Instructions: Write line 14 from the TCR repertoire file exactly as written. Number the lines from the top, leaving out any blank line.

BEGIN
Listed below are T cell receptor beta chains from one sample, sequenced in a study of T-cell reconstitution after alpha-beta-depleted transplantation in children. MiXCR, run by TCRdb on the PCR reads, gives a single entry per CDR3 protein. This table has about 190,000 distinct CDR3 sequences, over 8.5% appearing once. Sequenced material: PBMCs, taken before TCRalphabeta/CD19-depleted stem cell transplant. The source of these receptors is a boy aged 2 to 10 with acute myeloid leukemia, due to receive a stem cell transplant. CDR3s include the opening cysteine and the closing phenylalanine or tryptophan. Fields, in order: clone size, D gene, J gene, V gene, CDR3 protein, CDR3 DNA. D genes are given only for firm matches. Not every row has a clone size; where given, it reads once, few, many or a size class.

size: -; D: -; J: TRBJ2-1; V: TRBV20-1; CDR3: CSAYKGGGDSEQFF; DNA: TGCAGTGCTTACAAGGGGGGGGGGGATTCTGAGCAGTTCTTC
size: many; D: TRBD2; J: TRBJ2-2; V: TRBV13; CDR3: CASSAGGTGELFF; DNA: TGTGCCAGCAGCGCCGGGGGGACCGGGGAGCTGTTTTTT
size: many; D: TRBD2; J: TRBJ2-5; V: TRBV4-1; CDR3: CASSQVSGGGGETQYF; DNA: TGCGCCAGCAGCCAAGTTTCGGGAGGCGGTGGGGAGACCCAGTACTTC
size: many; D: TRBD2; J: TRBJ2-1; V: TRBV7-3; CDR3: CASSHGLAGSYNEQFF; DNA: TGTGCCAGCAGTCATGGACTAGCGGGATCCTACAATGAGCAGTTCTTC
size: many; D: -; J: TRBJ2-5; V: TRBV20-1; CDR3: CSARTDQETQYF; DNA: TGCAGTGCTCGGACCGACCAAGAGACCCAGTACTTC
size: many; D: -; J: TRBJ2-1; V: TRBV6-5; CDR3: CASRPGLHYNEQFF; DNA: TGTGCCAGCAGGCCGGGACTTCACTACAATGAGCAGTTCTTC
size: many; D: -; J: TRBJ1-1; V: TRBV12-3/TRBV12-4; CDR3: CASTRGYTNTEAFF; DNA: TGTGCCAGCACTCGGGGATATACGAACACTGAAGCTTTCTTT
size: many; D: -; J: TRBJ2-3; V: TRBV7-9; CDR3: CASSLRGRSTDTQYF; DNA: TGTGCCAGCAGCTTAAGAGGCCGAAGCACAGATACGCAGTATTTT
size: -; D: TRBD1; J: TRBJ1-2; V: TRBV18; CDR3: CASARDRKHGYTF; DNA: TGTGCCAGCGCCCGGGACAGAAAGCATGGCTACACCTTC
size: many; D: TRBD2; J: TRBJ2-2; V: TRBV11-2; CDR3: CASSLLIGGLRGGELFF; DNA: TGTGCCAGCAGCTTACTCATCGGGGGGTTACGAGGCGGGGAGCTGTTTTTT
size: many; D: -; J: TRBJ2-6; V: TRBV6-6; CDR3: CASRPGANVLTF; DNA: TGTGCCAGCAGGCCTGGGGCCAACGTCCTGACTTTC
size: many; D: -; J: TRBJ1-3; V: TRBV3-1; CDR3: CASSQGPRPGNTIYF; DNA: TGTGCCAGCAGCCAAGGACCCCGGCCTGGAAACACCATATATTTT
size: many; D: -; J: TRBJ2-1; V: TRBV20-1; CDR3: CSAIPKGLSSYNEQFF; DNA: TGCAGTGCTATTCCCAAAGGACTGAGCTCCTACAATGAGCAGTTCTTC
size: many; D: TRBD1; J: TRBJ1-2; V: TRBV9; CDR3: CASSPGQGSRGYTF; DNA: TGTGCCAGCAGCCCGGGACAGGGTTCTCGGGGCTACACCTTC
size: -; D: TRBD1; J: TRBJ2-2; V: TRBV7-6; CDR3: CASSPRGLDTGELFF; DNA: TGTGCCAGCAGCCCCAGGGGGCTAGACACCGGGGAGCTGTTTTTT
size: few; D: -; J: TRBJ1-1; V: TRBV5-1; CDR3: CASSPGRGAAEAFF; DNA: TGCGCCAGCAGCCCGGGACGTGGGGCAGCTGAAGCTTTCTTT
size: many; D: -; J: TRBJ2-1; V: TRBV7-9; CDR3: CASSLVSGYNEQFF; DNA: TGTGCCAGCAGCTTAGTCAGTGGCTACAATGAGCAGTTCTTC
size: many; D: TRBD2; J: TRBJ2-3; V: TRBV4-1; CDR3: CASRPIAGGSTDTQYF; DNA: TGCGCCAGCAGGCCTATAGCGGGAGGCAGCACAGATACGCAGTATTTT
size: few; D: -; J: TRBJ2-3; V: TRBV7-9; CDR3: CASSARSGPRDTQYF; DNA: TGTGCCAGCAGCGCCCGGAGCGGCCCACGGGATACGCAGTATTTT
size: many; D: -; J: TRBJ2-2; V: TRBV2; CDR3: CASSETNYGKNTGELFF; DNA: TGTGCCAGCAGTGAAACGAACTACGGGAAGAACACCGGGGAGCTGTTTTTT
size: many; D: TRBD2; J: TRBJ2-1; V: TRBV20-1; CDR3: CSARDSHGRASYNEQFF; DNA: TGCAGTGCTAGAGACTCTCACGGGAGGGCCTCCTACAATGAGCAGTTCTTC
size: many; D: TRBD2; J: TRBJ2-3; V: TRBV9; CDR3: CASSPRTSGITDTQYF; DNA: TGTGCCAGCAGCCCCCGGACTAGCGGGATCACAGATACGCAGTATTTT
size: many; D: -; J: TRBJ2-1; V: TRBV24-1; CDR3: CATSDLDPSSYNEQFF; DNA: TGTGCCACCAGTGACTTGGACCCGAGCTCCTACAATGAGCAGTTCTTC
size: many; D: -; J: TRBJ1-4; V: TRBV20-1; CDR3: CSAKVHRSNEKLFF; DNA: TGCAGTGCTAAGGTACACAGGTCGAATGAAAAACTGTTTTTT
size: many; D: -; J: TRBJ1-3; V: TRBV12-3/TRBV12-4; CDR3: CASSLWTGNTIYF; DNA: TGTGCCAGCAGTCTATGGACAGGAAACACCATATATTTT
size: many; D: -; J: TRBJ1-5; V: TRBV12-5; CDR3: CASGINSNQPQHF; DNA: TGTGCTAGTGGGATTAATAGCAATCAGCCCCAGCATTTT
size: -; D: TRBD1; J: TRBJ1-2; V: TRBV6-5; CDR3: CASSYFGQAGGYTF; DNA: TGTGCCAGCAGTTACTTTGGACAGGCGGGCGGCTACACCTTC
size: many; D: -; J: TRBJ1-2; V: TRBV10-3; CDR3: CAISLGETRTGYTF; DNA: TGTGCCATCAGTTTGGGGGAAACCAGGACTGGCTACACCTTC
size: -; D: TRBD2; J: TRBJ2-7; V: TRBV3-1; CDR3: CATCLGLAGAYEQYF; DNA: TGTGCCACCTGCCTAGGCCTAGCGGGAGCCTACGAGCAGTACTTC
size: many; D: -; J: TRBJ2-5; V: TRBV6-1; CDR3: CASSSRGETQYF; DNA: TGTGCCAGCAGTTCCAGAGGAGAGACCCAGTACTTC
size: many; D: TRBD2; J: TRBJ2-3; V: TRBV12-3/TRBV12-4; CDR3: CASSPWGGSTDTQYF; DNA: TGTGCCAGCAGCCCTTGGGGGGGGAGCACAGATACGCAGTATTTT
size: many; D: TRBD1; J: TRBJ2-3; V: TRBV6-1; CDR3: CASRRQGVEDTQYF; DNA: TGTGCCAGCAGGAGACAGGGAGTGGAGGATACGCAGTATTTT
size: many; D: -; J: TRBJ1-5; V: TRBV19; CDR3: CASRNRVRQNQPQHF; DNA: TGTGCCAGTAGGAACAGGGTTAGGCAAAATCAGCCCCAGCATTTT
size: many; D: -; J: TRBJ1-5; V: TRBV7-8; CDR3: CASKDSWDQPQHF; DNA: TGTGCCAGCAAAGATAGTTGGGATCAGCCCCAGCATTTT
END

size: many; D: -; J: TRBJ2-1; V: TRBV20-1; CDR3: CSAIPKGLSSYNEQFF; DNA: TGCAGTGCTATTCCCAAAGGACTGAGCTCCTACAATGAGCAGTTCTTC